June 15th, the day widely recognized as World Elder Abuse Awareness Day, is fast approaching. If you work or live in any situation where elders are even peripherally involved, this is a good time to remind people that elders can be vulnerable to many types of abuse and we have a responsibility to protect them.
It’s natural to think that abuse is physical, and often it is. However, elder abuse can also be emotional or financial. Telling people they are worthless is abuse. Not providing good care for an elder because the family wants to protect what they view as their inheritance is abuse. Withholding food or medication is abuse. It goes without saying that hitting, pinching or other physical aggression is abuse.
The general public often considers nursing homes to be the most likely place for elder abuse, and yes, unfortunately, abuse does happen in some nursing homes. However, there are many people around to monitor the residents in a nursing home. Abuse is certainly possible in nursing homes – indeed, it does happen – but it may not be as easy to hide as abuse within the family home.
First, let me caution you to be careful of falsely accusing a person or facility of abuse. While we all need to speak up in suspected abuse cases, we can’t accuse someone without a significant reason. For example, people with Alzheimer’s disease are very vulnerable to abuse, but they also can feel they are being abused if their caregiver even tries to give them a bath, simply because the person with the disease doesn’t understand what is happening.
If you have a neighbor who is caring for a vulnerable elder in the home, try to get to know the caregivers, and the person with the disease, if possible. That way you’ll have a frame of reference should you see or hear something that makes you wonder about abuse. If you know the elder has times where he or she wails loudly, and you understand that this is part of the disease, you’ll realize that abuse isn’t bringing on this heartbreaking cry. However, if you have no clue about the people who are caring for the elder, you’ll likely feel obligated to report them. The same kind of thinking goes for a nursing home. If you are a visitor, try to get to know the people, both residents and staff. Get a feel for how they treat each other and you’ll likely have a framework for making a decision about possible abuse.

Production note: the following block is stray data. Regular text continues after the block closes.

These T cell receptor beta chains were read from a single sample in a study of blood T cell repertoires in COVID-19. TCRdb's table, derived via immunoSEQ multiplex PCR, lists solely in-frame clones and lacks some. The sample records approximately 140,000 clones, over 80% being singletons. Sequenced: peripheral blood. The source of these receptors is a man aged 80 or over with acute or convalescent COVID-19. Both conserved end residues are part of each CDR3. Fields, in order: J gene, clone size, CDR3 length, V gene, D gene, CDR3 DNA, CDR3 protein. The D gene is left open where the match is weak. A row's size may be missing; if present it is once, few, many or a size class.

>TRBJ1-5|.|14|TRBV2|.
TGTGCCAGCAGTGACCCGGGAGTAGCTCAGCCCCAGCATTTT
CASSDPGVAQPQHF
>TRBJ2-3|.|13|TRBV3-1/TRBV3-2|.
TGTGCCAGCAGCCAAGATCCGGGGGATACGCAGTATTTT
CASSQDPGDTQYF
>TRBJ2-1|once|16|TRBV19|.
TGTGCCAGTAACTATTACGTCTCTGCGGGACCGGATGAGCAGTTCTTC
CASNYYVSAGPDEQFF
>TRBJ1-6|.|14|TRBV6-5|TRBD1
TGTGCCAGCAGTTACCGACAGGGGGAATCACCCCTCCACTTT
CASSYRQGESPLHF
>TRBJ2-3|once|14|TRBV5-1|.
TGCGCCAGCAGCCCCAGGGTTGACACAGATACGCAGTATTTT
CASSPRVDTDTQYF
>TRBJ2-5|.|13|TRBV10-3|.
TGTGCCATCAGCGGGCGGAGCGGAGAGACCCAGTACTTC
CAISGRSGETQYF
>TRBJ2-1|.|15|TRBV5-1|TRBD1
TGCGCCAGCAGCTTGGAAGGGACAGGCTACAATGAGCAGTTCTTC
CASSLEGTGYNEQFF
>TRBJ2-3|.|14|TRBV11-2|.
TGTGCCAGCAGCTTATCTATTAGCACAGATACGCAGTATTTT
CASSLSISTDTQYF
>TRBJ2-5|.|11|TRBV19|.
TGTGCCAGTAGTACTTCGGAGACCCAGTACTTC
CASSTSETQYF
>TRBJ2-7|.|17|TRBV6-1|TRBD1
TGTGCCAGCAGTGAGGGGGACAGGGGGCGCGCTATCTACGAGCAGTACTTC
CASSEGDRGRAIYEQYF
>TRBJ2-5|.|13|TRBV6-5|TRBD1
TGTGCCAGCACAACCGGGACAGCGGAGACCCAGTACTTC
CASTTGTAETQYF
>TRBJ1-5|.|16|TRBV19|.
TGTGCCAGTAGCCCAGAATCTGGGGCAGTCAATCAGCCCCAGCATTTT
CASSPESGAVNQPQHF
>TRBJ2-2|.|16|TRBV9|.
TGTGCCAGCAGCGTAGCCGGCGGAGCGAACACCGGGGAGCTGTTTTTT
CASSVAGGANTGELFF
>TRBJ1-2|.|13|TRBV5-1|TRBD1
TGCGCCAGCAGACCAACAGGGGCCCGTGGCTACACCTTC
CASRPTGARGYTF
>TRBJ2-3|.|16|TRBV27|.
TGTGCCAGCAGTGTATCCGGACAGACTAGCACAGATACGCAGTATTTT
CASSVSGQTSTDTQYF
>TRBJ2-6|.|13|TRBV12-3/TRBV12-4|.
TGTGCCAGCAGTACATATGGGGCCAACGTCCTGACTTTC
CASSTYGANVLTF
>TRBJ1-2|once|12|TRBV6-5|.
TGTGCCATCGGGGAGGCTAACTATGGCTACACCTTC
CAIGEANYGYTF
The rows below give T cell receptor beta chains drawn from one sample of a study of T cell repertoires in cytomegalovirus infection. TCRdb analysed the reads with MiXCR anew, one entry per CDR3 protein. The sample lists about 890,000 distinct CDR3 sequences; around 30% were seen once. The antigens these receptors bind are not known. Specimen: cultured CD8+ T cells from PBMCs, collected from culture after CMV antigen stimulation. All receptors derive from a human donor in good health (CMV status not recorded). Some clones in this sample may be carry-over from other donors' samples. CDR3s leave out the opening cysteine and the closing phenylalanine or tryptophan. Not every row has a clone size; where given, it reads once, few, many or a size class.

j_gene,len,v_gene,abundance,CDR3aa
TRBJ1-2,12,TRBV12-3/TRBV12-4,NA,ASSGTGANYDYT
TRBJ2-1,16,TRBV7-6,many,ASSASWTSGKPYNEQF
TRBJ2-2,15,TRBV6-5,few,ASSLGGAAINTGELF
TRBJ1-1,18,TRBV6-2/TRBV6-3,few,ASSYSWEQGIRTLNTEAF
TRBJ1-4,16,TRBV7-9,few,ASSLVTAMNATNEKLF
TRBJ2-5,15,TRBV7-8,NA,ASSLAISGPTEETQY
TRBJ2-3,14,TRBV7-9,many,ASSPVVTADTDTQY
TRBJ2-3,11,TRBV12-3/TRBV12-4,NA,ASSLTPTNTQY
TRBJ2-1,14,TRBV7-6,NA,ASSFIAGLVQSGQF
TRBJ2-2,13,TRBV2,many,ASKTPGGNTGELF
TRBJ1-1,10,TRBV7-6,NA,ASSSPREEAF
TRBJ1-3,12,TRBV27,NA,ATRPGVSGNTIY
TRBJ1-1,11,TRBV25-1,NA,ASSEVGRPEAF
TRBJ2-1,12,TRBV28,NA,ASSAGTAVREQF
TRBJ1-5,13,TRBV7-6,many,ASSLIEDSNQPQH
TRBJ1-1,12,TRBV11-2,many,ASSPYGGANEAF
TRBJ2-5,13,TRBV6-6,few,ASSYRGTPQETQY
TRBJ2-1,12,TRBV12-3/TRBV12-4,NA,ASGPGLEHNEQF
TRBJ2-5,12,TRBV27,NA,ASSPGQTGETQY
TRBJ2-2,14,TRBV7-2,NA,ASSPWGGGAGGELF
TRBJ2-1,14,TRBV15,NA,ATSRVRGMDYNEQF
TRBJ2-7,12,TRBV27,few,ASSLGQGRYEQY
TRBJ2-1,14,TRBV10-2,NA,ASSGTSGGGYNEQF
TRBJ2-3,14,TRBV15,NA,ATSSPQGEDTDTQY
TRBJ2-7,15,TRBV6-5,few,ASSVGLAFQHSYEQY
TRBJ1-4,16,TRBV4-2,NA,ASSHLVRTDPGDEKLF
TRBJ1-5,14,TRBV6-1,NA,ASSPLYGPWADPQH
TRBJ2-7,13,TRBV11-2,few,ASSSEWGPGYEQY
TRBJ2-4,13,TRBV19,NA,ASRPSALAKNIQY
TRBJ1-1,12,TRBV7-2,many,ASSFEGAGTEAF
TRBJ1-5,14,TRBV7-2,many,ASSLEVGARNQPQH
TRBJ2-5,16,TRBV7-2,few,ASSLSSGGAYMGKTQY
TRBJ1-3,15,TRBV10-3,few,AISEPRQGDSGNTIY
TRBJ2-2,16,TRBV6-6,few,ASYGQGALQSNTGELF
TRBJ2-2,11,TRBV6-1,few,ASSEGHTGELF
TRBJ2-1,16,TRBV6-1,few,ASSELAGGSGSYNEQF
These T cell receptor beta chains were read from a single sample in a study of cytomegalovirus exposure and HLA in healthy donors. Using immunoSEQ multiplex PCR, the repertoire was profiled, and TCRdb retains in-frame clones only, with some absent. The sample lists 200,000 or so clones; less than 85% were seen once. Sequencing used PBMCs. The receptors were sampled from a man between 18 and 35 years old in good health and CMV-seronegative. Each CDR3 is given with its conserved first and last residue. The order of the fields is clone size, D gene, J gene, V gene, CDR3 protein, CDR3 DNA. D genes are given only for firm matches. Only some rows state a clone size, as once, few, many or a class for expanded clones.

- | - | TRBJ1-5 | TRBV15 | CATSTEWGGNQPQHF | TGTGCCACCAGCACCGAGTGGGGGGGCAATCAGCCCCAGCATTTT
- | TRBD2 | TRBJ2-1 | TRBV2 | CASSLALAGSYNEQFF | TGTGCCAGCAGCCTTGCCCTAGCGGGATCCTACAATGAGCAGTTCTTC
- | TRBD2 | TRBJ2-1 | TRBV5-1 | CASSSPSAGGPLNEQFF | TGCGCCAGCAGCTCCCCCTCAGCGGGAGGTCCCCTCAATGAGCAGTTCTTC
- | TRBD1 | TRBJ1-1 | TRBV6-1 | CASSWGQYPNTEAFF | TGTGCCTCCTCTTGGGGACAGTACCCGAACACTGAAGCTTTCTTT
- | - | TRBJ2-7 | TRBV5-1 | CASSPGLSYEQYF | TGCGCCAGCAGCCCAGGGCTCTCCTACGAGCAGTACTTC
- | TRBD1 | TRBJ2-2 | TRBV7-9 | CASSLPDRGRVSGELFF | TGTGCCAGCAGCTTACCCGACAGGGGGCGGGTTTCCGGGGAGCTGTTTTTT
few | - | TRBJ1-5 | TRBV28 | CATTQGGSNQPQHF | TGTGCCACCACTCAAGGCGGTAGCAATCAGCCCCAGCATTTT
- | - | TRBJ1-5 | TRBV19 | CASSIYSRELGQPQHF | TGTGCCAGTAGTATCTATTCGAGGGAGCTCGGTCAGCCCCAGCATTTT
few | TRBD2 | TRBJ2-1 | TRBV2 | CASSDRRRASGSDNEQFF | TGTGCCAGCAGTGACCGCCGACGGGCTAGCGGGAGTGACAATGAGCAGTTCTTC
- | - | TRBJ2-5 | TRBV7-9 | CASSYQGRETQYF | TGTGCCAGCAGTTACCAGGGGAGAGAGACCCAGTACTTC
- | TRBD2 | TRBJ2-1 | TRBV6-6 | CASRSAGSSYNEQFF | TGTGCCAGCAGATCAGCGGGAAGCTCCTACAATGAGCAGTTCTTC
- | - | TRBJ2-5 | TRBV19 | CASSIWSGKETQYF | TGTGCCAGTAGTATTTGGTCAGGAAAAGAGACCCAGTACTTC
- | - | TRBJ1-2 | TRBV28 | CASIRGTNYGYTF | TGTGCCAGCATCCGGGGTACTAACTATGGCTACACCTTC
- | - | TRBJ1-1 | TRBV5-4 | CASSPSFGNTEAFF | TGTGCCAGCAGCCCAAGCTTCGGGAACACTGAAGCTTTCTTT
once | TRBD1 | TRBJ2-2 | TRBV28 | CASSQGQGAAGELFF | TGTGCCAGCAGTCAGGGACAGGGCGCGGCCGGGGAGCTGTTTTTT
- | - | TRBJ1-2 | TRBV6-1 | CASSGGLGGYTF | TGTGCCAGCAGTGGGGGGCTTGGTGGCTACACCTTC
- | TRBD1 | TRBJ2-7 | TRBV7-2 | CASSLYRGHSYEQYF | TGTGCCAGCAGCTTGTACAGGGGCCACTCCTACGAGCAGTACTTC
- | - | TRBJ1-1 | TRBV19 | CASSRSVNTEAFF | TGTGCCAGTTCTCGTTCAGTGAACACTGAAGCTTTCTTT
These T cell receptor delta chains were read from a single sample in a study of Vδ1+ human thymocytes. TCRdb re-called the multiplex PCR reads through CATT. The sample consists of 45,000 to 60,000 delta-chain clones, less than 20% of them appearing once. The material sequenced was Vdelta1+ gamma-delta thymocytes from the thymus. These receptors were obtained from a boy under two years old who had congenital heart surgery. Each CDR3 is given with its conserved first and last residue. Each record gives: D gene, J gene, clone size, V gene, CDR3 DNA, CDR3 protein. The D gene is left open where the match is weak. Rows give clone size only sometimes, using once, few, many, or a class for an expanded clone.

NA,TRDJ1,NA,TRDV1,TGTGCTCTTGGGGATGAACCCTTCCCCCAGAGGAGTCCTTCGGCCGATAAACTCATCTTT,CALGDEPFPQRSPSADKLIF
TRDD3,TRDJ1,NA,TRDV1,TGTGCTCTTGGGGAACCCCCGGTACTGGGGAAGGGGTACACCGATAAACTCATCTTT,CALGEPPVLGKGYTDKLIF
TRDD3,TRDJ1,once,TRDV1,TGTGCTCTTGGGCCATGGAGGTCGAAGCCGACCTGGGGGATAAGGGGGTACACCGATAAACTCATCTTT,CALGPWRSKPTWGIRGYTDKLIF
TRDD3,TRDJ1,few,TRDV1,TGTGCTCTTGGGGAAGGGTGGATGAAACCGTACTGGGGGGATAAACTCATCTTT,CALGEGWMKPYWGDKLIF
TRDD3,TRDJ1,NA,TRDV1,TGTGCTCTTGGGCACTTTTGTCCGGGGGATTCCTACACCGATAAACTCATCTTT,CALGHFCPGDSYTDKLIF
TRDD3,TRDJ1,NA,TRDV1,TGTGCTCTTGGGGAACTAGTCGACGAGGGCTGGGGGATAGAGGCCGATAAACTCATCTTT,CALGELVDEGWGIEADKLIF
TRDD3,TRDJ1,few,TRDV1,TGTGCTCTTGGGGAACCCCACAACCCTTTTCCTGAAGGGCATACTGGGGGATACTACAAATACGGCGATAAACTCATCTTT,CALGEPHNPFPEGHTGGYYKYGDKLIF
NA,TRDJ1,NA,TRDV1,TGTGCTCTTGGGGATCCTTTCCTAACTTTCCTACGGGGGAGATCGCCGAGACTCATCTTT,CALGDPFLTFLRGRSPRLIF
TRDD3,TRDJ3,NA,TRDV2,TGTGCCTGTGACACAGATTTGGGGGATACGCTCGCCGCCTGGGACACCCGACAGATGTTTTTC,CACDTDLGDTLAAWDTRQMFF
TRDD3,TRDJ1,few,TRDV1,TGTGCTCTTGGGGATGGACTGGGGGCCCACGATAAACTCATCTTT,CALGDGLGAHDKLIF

What about if you do suspect abuse?
If your neighbor who is caring for an aging parent is heard screaming at the elder or taunting him or her, that is emotional abuse. If an elder is bruised, seems overly drugged, is often hungry or doesn't appear to be getting medical care, you have a right to suspect physical and possible financial abuse. In these cases you need to contact authorities. If the problem is urgent, call the police. If you are simply wondering if a welfare check should be made, you can call your local social services.
Helping family caregivers
When it comes to families in the home trying to care for an elder, try to understand that the caregivers are likely under a lot of stress. If you know them to be basically good people, but you are beginning to wonder if they are pushed so far that some type of abuse could eventually erupt, see if you can befriend them by offering some respite help. Even if you offer to run some errands it could lighten their load.
Many people bring an elder into their homes with no real knowledge of what lies ahead. If you sense stress as you visit with the caregivers, you can suggest that they contact the National Alzheimer’s Association for guidance and support. In-home health care agencies can offer the caregivers breaks, as well. The National Family Caregiver Support Program, found on most state websites, can give them potential resources for more help.
Try to be a friend to your caregiving neighbors without interfering. They likely are already stressed and rushed for time. Offer friendship and help if they need it without sounding critical. However, if you already know that there is likely abuse, don’t hesitate to get help for the vulnerable elder. It is possible that you are the only caring advocate they may have.
Published On: June 11, 2013